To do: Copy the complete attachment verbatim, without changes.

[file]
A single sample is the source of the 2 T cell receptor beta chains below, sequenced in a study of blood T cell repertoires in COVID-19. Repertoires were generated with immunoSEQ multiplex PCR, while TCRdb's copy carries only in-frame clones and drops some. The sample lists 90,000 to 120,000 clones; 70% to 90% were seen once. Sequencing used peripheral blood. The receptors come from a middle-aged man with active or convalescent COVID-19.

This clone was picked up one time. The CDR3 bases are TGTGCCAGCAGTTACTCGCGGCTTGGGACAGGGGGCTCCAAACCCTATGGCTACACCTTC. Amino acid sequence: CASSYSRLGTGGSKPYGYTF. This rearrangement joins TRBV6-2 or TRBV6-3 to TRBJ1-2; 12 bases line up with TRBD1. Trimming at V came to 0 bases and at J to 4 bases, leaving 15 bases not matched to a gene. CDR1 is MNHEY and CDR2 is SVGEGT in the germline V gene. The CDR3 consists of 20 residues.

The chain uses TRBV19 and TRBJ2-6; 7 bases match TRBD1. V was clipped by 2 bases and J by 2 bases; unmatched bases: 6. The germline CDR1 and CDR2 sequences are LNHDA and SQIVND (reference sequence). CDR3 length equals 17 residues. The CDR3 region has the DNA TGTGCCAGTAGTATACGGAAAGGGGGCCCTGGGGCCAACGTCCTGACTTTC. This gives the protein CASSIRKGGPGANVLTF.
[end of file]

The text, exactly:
A single sample is the source of the 2 T cell receptor beta chains below, sequenced in a study of blood T cell repertoires in COVID-19. Repertoires were generated with immunoSEQ multiplex PCR, while TCRdb's copy carries only in-frame clones and drops some. The sample lists 90,000 to 120,000 clones; 70% to 90% were seen once. Sequencing used peripheral blood. The receptors come from a middle-aged man with active or convalescent COVID-19.

This clone was picked up one time. The CDR3 bases are TGTGCCAGCAGTTACTCGCGGCTTGGGACAGGGGGCTCCAAACCCTATGGCTACACCTTC. Amino acid sequence: CASSYSRLGTGGSKPYGYTF. This rearrangement joins TRBV6-2 or TRBV6-3 to TRBJ1-2; 12 bases line up with TRBD1. Trimming at V came to 0 bases and at J to 4 bases, leaving 15 bases not matched to a gene. CDR1 is MNHEY and CDR2 is SVGEGT in the germline V gene. The CDR3 consists of 20 residues.

The chain uses TRBV19 and TRBJ2-6; 7 bases match TRBD1. V was clipped by 2 bases and J by 2 bases; unmatched bases: 6. The germline CDR1 and CDR2 sequences are LNHDA and SQIVND (reference sequence). CDR3 length equals 17 residues. The CDR3 region has the DNA TGTGCCAGTAGTATACGGAAAGGGGGCCCTGGGGCCAACGTCCTGACTTTC. This gives the protein CASSIRKGGPGANVLTF.